Employees want training

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Written by Bill Peatman on 11 April 2022 in Features
Features

Bill Peatman offers five ways to build skills and improve retention despite the Great Resignation

With record resignations and job openings in the US and UK, the Great Resignation (GR) shows no signs of slowing down. According to HR analyst Josh Bersin, companies face a "recruiting and retention crisis" that threatens economies. But if you look at the reasons employees are giving for quitting, from front-line workers to mid-career managers, the data points to a crisis of a different nature. Employees want training.
 
Employees have told employers why they are leaving. The message is loud and clear. More than money or perks, employees want training and development. A late 2021 Gallup poll found that: 
 
57% of employees want to upgrade their skills
50% are willing to change jobs to do it
71% said learning new skills increases their job satisfaction 
61% said they will stay at companies that invest in their training and development. 
 
This data follows a LinkedIn survey that found that 94% of employees would stay at a company that invests in their growth. 
 
"Employers who offer valuable training opportunities build their reputations as employers of choice," says Kelly Aiken, vice president for the National Fund for Workforce Solutions, told the Society for Human Resource Managers.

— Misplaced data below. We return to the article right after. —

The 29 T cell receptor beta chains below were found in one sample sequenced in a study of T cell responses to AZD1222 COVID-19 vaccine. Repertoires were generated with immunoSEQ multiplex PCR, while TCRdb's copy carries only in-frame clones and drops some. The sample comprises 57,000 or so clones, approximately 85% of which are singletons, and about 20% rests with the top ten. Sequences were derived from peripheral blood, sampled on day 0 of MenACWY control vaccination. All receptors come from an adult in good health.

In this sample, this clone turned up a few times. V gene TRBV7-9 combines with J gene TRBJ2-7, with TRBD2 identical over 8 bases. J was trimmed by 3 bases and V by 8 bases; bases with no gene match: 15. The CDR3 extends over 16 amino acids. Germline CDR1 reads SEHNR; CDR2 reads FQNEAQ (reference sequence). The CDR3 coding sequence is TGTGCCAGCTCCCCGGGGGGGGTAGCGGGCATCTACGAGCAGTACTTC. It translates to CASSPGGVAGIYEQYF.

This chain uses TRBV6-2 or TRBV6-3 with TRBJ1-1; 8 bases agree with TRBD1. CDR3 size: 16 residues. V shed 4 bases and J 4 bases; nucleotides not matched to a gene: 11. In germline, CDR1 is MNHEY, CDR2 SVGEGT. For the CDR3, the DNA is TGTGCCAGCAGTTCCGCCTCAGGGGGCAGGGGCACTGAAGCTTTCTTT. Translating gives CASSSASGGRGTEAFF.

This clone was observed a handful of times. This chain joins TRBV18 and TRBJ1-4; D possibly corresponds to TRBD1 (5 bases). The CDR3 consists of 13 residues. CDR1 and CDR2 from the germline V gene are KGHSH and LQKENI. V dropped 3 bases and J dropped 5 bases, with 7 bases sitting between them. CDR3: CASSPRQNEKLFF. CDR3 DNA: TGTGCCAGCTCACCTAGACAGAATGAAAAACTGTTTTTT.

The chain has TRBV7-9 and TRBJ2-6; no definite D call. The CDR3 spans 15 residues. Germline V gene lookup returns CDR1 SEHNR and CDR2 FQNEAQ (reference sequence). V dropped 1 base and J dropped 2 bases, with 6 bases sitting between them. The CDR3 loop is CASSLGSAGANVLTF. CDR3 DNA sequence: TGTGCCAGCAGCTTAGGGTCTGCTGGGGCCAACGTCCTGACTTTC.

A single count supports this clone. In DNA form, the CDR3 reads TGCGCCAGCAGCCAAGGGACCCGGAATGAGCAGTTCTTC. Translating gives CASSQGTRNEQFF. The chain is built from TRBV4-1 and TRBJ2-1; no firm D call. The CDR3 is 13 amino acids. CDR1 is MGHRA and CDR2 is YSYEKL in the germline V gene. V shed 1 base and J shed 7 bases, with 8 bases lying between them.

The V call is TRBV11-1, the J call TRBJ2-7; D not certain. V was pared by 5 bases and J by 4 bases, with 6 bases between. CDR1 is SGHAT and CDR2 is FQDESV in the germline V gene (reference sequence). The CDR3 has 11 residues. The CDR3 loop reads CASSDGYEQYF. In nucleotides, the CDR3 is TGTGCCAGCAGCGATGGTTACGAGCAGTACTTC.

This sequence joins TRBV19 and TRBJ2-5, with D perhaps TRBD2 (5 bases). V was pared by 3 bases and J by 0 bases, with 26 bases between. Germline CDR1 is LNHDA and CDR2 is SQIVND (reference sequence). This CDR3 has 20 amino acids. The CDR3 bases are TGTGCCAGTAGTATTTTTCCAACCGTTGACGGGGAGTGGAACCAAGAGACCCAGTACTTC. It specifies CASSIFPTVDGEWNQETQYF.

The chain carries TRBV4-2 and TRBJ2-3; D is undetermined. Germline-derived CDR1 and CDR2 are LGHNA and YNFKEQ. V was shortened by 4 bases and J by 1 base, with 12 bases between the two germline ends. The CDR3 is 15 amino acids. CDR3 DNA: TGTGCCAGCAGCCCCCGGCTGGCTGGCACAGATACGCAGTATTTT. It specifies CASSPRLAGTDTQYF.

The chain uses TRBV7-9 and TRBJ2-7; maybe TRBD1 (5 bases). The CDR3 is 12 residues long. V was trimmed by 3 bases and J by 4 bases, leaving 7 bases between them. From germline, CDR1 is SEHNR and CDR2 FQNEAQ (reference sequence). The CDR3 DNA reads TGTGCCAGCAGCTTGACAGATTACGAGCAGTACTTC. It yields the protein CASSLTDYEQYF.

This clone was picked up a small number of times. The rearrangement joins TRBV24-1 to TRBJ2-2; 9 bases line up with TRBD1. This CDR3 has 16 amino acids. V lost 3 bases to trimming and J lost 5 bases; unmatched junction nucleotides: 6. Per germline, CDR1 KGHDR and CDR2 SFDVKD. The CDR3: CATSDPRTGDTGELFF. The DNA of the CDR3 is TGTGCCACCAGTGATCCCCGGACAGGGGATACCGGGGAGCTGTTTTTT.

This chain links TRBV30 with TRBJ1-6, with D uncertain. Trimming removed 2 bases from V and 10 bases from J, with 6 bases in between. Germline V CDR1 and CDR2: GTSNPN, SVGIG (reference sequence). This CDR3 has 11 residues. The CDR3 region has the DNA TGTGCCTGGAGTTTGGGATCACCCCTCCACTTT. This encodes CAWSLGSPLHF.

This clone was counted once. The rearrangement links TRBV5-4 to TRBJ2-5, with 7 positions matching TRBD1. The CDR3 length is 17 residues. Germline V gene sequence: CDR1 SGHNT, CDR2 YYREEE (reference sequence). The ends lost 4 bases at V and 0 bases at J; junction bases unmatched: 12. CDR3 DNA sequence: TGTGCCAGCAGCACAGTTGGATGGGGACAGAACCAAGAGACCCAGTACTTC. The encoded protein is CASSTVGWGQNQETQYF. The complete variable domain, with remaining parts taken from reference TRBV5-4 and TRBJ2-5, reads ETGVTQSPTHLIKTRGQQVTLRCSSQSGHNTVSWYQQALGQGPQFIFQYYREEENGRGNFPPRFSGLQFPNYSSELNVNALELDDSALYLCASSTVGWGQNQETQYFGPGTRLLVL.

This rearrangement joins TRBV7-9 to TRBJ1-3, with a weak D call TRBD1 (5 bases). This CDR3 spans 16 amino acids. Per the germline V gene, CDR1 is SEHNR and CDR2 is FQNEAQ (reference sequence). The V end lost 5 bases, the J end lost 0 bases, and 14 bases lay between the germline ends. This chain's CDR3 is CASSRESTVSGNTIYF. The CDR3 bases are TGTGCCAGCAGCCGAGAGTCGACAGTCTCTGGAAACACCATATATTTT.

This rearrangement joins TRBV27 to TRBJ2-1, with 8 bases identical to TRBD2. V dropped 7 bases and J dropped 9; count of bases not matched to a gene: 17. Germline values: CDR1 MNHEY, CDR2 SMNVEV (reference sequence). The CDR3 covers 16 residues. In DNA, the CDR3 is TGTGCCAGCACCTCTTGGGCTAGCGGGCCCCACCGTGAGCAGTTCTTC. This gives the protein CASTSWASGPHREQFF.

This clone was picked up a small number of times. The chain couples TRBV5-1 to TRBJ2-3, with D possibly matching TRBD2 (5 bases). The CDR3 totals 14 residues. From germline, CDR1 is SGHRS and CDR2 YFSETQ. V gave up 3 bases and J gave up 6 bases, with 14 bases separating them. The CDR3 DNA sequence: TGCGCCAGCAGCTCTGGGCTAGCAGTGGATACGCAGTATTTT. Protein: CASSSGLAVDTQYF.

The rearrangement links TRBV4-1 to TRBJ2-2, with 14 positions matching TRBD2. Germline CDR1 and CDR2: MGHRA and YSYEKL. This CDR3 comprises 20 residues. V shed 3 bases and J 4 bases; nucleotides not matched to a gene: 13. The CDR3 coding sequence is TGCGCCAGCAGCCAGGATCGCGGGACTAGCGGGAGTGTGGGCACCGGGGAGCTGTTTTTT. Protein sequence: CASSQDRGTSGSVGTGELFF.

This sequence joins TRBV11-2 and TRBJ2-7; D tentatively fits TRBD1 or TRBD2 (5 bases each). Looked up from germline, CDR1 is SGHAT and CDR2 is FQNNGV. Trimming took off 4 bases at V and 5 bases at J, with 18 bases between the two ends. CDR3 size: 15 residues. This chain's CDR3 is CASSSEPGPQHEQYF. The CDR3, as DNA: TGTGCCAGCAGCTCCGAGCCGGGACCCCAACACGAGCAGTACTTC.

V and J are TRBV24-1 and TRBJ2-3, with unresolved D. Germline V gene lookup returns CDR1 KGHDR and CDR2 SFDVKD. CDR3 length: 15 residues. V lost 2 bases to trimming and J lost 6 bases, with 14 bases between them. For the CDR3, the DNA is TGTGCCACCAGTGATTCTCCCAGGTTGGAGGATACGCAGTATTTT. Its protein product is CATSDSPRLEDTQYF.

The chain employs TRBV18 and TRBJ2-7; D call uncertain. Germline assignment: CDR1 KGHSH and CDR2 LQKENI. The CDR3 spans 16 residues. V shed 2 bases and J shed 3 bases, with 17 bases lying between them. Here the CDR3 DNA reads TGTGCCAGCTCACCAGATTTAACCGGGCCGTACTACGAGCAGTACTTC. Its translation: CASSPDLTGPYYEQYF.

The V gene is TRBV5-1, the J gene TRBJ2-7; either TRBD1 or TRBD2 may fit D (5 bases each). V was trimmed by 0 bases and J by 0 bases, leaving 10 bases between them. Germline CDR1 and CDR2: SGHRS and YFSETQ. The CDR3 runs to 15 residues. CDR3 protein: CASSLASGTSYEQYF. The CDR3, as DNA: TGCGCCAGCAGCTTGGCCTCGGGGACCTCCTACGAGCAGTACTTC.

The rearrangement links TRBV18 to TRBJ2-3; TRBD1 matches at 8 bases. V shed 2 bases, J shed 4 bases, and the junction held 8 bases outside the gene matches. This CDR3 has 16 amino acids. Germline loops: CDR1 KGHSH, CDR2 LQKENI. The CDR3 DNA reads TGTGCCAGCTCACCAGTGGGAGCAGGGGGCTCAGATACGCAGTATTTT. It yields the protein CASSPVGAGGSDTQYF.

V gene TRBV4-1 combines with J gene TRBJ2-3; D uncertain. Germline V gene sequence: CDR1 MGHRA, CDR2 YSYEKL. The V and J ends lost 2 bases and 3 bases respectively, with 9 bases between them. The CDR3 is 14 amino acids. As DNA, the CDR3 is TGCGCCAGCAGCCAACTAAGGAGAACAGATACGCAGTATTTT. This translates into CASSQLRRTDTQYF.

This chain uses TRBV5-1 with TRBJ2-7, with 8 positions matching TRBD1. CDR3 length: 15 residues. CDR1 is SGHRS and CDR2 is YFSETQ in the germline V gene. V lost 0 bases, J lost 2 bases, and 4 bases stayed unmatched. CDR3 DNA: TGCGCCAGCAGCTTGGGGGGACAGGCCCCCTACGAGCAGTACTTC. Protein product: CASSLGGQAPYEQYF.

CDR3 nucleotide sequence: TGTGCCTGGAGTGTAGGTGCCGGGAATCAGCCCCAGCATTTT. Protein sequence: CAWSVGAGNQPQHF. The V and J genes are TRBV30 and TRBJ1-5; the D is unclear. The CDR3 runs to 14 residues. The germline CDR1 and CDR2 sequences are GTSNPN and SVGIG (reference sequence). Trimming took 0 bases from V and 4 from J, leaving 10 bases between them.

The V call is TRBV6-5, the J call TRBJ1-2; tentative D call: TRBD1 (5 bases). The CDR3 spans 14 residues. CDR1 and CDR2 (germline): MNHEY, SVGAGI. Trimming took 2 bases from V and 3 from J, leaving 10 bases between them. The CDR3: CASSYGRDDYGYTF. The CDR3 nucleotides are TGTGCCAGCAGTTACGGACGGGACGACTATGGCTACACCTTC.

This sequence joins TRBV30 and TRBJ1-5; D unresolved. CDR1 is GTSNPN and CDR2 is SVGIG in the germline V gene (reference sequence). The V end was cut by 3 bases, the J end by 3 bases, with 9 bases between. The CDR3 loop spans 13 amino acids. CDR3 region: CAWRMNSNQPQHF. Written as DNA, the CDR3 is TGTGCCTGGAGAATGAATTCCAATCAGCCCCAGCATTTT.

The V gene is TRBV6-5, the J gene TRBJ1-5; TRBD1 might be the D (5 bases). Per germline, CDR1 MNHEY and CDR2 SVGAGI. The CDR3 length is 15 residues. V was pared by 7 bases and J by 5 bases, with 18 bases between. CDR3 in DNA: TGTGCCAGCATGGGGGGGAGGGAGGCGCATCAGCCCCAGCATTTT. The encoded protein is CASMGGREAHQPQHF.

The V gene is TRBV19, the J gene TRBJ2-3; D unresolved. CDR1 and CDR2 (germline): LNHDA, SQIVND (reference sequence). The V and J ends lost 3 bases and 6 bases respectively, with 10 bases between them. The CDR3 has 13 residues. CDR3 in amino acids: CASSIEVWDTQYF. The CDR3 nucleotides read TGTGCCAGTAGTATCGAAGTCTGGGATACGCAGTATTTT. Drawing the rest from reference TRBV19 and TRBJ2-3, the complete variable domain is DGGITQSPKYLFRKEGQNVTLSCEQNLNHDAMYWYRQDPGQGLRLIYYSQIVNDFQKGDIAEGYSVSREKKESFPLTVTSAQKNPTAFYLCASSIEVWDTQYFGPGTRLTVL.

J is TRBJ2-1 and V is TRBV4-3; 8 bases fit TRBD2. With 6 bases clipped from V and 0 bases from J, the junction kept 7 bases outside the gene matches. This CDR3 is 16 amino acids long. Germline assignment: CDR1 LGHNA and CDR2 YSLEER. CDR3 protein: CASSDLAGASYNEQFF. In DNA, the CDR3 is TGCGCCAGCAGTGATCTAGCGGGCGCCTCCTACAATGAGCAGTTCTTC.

The easiest talent to source is the talent you already have; the answer to sourcing the right skill sets lies in redeployment, reskilling, and upskilling

"Companies are not investing in their talent," said Nanette Miner, Ed.D., head of The Training Doctor. "That is why companies are finding hiring and retention so hard. They are not investing in professional development, and employees leave." 
 
Retention crisis or training crisis? 
Maybe we do not have a recruiting and retention crisis. Instead, we may have a training crisis. Employers are now treating training and development as a new idea. But investing in your best employees, providing growth opportunities, and promoting from within are best practices businesses should have been doing long before the GR. 
 
McKinsey found just 16% of companies have plans to train and upskill workers. Companies are now paying the price for taking the power of their paychecks for granted. As the job market shifts from employers to employees, companies that skimped on training stand to lose workers. 
 
Even before the GR, the the economic and retention benefits of training were irrefutable. There is little question that hiring new employees is far more costly than promotions.
 
Josh Bersin has been advocating training and development for years. "The cost of recruiting a mid-career software engineer (who earns $150,000- 200,000 per year) can be $30,000 or more, including recruitment fees, advertising, and recruiting technology," Bersin said. "This new hire also requires onboarding and has a potential turnover of two to three times higher than an internal recruit. By contrast, the cost to train and reskill an internal employee is $20,000 or less, saving as much as $116,000 per person over three years." 
 
Five ways to build skills and improve retention 
Managers and employees must constantly change to meet the demands of the modern working environment, so learning, training and development is integral to business success. Here are some steps to take towards investing, developing, and retaining employees.